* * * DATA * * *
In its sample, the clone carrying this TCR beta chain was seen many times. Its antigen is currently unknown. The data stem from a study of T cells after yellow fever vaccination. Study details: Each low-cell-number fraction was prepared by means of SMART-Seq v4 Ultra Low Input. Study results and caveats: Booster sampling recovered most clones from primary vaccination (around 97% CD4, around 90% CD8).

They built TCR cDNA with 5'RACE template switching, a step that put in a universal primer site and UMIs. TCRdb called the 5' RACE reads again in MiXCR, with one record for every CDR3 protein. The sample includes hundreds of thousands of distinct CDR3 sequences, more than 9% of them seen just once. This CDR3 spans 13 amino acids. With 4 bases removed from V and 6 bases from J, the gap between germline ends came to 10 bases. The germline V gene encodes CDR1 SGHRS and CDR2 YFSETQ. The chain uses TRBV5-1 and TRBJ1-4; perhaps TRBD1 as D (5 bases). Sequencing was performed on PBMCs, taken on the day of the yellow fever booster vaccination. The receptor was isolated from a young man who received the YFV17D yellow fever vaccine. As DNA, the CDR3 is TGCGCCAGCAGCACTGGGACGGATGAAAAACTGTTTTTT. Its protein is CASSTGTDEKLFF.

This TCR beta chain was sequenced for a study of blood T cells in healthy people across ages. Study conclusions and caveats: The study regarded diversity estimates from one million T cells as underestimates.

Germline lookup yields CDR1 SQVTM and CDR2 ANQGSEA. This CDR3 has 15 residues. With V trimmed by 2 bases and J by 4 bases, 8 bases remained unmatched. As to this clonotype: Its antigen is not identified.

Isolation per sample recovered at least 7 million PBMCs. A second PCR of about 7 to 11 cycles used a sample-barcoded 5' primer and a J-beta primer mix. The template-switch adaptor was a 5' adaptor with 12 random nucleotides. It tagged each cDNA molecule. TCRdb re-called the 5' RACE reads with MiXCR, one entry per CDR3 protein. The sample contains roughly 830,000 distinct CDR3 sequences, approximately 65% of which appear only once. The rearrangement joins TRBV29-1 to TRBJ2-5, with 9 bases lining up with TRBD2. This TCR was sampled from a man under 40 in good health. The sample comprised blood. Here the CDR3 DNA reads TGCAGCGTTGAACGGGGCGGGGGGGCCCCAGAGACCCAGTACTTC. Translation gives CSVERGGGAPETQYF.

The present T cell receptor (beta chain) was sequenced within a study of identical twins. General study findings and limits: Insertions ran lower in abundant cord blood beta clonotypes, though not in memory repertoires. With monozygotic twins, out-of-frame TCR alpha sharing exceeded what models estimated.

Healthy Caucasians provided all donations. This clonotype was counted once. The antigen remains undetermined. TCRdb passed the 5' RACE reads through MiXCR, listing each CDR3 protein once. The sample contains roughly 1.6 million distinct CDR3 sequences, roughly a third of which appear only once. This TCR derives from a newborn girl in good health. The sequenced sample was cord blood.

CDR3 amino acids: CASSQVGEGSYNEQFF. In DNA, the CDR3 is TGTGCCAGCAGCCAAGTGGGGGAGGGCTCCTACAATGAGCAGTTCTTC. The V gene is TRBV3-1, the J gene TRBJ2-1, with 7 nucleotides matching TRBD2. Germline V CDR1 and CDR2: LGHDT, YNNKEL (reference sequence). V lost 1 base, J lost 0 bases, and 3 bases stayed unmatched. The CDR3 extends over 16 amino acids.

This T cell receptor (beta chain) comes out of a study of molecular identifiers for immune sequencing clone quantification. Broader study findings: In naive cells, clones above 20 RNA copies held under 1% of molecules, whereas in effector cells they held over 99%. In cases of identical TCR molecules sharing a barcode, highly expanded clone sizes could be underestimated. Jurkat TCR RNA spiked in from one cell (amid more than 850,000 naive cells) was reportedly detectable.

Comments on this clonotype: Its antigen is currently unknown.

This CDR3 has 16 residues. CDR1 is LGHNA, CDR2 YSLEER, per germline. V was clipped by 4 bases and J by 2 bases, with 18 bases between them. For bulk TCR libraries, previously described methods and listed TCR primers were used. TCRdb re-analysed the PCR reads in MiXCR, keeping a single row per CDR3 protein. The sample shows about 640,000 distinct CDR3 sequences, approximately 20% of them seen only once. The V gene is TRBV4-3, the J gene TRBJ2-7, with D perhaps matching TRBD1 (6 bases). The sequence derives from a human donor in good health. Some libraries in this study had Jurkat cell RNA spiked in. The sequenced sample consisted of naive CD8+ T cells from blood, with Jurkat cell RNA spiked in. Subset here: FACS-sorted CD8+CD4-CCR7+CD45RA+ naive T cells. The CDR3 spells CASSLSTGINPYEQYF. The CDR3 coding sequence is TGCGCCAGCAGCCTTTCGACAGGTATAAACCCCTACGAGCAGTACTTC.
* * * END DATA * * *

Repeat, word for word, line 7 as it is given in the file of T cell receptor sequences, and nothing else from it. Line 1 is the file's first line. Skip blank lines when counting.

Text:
Healthy Caucasians provided all donations. This clonotype was counted once. The antigen remains undetermined. TCRdb passed the 5' RACE reads through MiXCR, listing each CDR3 protein once. The sample contains roughly 1.6 million distinct CDR3 sequences, roughly a third of which appear only once. This TCR derives from a newborn girl in good health. The sequenced sample was cord blood.